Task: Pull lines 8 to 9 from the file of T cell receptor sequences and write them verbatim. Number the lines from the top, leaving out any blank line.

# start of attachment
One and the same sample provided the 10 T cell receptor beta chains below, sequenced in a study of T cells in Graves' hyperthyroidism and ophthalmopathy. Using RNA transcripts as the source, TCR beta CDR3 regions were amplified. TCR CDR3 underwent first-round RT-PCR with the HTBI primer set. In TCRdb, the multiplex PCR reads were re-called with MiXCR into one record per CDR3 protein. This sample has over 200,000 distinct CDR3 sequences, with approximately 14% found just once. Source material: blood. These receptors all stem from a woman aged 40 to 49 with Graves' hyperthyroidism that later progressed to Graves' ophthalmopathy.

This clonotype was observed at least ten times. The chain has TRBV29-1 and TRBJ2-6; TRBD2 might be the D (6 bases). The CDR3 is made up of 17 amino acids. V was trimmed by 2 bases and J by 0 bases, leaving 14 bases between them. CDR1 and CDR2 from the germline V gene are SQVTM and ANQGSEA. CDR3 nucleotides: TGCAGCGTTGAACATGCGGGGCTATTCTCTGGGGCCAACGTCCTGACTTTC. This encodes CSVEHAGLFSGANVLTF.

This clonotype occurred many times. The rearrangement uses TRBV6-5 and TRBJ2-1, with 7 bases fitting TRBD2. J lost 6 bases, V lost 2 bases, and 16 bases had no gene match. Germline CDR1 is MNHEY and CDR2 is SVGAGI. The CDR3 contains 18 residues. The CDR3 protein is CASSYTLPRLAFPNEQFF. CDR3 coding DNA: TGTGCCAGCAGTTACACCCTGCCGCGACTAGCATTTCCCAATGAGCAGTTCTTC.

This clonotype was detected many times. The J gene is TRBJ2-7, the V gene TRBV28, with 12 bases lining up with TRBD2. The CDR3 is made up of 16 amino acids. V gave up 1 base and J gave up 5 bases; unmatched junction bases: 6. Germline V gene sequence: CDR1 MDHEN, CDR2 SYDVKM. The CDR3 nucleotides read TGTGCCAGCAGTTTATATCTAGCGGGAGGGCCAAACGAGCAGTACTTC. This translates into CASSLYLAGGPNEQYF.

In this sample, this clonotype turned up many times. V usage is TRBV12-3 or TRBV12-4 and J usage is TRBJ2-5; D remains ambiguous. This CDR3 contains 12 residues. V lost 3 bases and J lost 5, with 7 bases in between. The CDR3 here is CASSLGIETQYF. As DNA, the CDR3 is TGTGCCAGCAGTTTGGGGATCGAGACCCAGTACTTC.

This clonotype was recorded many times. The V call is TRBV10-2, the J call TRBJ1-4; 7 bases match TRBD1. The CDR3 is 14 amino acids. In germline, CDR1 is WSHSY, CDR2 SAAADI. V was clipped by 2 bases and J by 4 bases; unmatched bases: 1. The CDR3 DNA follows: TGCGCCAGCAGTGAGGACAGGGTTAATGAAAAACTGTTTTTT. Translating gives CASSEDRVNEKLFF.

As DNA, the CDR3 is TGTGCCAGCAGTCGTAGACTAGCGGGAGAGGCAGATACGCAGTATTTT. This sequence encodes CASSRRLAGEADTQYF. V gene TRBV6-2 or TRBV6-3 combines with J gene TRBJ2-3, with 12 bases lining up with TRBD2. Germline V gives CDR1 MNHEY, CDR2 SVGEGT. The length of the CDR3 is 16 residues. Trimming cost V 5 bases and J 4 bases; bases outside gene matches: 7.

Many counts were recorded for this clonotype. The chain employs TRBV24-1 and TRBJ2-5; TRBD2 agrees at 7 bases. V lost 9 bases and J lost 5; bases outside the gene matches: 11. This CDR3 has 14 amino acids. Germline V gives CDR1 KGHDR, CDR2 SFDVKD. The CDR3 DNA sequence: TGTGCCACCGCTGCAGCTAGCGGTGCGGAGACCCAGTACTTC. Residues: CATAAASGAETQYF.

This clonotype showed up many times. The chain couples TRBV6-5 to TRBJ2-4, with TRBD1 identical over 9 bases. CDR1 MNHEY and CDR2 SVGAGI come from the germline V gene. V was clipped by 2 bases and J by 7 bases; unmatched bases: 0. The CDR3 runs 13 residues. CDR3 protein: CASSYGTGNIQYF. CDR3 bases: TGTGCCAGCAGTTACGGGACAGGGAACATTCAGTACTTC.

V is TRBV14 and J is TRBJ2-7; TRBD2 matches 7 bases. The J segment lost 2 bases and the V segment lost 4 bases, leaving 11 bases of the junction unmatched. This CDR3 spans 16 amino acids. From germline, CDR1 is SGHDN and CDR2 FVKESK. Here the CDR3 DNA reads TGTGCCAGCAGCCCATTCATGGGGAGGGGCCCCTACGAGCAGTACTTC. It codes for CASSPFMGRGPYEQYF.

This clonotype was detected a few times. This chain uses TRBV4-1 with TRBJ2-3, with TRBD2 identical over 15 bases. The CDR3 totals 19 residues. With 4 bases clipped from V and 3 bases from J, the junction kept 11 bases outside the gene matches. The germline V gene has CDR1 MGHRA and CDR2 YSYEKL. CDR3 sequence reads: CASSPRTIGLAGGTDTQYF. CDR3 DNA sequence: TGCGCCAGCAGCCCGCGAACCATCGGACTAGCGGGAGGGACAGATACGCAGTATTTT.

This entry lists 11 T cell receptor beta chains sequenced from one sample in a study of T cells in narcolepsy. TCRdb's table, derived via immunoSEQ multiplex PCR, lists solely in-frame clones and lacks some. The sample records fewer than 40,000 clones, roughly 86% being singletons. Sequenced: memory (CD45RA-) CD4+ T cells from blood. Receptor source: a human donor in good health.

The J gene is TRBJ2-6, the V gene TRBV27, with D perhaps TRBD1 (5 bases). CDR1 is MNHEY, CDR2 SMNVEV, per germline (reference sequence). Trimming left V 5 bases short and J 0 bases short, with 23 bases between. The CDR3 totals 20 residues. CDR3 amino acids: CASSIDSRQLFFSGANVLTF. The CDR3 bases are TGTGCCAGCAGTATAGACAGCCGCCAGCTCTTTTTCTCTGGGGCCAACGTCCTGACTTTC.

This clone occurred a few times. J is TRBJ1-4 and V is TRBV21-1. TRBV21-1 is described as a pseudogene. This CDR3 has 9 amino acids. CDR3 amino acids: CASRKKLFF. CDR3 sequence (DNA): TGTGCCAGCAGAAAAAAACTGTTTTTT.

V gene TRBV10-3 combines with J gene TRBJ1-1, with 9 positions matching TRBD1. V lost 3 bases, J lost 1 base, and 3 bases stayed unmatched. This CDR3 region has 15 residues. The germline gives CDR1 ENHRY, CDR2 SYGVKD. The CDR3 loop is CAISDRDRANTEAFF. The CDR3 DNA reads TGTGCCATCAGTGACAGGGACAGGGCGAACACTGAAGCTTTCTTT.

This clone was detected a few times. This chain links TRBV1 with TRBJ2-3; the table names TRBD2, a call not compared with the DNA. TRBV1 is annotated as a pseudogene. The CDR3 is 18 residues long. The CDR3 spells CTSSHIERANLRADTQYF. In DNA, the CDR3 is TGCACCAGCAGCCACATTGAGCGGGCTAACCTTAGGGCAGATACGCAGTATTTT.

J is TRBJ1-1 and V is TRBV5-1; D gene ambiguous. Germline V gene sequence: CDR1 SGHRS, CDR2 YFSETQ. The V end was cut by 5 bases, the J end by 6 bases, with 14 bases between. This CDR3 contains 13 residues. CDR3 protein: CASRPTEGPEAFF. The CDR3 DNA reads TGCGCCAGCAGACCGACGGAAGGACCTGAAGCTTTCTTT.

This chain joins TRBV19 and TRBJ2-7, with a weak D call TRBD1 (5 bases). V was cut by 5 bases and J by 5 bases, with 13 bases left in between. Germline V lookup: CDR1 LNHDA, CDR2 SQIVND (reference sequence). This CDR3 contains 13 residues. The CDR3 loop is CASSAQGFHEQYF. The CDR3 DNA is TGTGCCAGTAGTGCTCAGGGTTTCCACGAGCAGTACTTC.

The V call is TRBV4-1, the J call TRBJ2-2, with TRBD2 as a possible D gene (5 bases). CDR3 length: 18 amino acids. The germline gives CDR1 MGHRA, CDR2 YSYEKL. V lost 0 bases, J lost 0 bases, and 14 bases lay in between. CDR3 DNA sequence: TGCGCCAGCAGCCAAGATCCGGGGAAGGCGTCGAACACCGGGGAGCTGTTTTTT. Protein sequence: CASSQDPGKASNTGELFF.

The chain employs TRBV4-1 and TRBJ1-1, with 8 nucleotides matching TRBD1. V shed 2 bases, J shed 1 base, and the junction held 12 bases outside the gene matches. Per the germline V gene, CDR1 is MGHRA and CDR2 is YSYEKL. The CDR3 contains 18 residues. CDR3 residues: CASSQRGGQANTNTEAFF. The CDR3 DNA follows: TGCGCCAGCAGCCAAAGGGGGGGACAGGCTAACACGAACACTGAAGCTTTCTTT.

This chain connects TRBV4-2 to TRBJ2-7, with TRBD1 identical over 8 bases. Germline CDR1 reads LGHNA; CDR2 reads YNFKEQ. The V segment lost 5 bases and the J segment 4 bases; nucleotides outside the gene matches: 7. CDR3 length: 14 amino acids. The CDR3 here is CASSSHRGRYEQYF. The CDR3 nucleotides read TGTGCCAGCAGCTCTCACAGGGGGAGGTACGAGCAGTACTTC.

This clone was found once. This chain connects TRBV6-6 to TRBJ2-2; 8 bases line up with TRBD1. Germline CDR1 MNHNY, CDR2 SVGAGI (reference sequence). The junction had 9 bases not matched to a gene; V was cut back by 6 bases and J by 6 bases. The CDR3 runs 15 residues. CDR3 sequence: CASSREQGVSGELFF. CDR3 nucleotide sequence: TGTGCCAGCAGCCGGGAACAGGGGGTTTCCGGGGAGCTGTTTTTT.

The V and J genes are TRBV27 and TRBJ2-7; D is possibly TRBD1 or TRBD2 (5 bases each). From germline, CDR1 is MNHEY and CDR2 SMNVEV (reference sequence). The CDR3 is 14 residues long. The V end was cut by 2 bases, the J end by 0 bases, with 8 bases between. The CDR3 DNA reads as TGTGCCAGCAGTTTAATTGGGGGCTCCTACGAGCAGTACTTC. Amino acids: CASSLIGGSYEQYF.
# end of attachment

Many counts were recorded for this clonotype. The chain employs TRBV24-1 and TRBJ2-5; TRBD2 agrees at 7 bases. V lost 9 bases and J lost 5; bases outside the gene matches: 11. This CDR3 has 14 amino acids. Germline V gives CDR1 KGHDR, CDR2 SFDVKD. The CDR3 DNA sequence: TGTGCCACCGCTGCAGCTAGCGGTGCGGAGACCCAGTACTTC. Residues: CATAAASGAETQYF.

This clonotype showed up many times. The chain couples TRBV6-5 to TRBJ2-4, with TRBD1 identical over 9 bases. CDR1 MNHEY and CDR2 SVGAGI come from the germline V gene. V was clipped by 2 bases and J by 7 bases; unmatched bases: 0. The CDR3 runs 13 residues. CDR3 protein: CASSYGTGNIQYF. CDR3 bases: TGTGCCAGCAGTTACGGGACAGGGAACATTCAGTACTTC.